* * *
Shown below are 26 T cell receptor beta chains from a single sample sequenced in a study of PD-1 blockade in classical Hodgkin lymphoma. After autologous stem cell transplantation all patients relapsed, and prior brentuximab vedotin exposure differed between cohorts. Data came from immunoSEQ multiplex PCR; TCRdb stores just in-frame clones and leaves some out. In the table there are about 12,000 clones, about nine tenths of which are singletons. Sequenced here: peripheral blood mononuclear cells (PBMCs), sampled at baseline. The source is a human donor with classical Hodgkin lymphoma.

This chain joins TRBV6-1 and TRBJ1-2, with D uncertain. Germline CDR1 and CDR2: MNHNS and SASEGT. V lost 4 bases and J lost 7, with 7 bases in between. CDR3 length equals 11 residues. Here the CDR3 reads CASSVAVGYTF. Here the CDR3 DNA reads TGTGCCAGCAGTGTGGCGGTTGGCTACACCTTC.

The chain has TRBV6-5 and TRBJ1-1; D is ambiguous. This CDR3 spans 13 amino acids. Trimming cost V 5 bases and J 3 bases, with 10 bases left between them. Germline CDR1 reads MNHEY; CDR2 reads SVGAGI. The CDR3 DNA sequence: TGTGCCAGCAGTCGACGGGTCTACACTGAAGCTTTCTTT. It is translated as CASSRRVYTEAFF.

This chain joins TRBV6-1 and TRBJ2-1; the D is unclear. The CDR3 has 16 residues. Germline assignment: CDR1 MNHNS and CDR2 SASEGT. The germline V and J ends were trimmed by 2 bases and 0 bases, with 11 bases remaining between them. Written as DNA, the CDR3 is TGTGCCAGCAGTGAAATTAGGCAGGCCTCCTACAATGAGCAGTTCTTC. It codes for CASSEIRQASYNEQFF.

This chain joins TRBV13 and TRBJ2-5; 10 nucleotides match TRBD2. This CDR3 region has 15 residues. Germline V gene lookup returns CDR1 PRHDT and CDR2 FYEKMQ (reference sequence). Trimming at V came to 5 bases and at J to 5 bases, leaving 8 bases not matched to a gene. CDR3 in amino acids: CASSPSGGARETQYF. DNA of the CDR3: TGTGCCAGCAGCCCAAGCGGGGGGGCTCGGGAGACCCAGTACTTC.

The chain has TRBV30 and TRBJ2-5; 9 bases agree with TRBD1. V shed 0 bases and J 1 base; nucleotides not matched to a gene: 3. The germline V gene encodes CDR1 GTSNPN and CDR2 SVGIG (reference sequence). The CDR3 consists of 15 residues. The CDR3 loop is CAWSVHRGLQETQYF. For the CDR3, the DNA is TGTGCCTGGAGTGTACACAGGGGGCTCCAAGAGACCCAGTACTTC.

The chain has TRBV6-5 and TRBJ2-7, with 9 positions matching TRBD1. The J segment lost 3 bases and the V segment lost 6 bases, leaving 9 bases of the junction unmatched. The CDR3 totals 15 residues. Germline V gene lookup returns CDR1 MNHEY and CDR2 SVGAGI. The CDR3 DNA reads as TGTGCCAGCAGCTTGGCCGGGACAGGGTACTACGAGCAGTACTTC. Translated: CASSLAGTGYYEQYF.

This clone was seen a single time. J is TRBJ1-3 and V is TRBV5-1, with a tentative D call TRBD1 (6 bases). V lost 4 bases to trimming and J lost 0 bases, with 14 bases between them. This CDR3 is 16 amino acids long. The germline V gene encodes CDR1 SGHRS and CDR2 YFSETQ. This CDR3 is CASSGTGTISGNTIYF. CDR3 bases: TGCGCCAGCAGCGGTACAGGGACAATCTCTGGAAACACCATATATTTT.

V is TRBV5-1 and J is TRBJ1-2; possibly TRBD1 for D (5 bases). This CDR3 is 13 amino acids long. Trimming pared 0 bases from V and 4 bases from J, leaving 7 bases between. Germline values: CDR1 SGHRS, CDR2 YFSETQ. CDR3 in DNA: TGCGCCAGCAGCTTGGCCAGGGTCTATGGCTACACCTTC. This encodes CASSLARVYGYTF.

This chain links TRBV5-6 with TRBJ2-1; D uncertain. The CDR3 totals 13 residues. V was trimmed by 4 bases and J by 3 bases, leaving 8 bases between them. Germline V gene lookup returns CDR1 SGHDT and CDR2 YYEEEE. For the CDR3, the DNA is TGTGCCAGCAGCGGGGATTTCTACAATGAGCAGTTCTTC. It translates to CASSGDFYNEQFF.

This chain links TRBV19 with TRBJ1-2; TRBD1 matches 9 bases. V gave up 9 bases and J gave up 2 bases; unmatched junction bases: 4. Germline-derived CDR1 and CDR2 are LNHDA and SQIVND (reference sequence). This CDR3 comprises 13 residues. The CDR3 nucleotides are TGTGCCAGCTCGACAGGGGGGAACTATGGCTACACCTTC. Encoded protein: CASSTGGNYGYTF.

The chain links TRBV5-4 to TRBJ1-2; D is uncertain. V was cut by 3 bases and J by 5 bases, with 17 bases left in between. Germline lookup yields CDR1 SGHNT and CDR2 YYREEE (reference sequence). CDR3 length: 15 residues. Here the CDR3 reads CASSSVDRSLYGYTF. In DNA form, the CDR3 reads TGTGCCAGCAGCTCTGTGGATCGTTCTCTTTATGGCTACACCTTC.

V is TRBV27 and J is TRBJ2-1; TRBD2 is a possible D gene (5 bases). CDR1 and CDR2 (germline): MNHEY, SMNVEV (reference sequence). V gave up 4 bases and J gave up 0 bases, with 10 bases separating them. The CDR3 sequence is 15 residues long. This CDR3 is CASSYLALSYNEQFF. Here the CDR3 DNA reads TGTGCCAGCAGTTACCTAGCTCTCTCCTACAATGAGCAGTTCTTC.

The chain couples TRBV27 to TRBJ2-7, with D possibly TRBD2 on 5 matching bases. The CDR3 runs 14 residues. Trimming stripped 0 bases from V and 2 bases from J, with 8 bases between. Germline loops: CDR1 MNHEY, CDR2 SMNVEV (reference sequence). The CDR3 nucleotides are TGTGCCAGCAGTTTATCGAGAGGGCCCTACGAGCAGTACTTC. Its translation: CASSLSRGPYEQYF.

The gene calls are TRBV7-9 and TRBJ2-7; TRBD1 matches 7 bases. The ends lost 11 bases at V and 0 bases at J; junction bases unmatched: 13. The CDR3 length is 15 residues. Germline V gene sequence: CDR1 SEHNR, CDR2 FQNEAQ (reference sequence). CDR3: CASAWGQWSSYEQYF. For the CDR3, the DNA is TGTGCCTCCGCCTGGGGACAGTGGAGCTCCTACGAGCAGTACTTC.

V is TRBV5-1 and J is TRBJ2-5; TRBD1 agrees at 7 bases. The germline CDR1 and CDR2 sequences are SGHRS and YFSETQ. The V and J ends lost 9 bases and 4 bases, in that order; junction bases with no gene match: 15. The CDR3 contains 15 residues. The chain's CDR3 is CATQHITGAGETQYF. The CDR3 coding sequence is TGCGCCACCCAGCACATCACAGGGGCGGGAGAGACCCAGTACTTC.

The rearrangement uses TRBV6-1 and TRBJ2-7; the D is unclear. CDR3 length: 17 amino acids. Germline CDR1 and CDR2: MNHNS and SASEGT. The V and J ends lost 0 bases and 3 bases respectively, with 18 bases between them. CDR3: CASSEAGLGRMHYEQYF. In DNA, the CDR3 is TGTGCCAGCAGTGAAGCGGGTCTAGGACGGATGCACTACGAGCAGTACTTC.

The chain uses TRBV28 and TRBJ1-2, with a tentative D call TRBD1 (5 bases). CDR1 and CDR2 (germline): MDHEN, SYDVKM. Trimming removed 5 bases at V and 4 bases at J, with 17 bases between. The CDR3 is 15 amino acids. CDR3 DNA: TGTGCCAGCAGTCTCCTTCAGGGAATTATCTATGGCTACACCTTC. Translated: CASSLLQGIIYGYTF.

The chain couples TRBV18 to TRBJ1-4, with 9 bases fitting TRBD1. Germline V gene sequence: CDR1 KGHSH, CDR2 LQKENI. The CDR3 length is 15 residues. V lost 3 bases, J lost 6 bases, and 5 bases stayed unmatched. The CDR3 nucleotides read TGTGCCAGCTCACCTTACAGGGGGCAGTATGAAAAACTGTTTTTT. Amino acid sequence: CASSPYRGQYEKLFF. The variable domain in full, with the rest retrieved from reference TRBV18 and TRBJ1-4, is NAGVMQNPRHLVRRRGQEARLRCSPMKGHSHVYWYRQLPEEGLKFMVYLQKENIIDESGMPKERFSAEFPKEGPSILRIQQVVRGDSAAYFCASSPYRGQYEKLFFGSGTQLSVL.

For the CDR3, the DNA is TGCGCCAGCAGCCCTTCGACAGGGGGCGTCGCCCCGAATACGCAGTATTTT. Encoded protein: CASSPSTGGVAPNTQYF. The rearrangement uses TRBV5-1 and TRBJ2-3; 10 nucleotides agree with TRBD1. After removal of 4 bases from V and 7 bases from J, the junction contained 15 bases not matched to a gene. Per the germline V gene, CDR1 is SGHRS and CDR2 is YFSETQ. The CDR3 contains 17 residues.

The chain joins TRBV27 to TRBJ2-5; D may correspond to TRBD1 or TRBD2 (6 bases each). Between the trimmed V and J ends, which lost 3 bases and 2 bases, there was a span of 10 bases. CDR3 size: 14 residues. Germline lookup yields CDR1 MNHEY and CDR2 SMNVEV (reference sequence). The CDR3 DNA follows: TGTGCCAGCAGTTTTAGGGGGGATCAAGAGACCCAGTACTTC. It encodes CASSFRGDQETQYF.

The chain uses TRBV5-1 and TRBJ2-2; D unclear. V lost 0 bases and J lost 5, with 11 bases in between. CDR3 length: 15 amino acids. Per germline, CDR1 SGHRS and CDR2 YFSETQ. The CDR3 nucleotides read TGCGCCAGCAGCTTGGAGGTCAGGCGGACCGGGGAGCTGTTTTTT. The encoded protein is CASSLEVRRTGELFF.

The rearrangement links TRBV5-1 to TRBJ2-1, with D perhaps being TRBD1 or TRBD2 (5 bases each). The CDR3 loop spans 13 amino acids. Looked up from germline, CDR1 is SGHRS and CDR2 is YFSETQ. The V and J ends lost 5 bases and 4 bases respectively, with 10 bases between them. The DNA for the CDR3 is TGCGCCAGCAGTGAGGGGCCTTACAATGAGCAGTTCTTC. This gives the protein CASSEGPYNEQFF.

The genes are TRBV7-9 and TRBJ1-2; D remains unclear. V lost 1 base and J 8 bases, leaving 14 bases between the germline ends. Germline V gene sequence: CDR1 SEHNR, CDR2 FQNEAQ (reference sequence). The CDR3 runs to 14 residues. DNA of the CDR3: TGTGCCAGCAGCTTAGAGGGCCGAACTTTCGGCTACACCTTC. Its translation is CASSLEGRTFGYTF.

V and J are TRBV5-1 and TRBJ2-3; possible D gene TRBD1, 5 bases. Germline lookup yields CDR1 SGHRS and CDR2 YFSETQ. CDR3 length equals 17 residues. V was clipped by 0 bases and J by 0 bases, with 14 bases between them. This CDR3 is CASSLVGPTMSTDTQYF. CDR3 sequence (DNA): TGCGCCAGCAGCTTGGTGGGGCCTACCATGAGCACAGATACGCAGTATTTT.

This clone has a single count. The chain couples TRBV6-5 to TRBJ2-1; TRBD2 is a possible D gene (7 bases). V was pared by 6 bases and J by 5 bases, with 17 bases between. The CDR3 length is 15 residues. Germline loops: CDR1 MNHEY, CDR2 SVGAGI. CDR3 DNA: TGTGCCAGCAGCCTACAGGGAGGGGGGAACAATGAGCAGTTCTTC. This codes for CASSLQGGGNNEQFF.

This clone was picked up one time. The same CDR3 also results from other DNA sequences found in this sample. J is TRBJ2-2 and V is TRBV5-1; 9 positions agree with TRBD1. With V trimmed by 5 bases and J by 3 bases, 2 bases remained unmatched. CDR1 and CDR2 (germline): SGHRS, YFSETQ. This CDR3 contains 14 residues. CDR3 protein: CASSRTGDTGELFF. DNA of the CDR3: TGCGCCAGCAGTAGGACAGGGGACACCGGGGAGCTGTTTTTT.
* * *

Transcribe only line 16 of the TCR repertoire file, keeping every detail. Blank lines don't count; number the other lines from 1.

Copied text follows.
V is TRBV5-1 and J is TRBJ2-5; TRBD1 agrees at 7 bases. The germline CDR1 and CDR2 sequences are SGHRS and YFSETQ. The V and J ends lost 9 bases and 4 bases, in that order; junction bases with no gene match: 15. The CDR3 contains 15 residues. The chain's CDR3 is CATQHITGAGETQYF. The CDR3 coding sequence is TGCGCCACCCAGCACATCACAGGGGCGGGAGAGACCCAGTACTTC.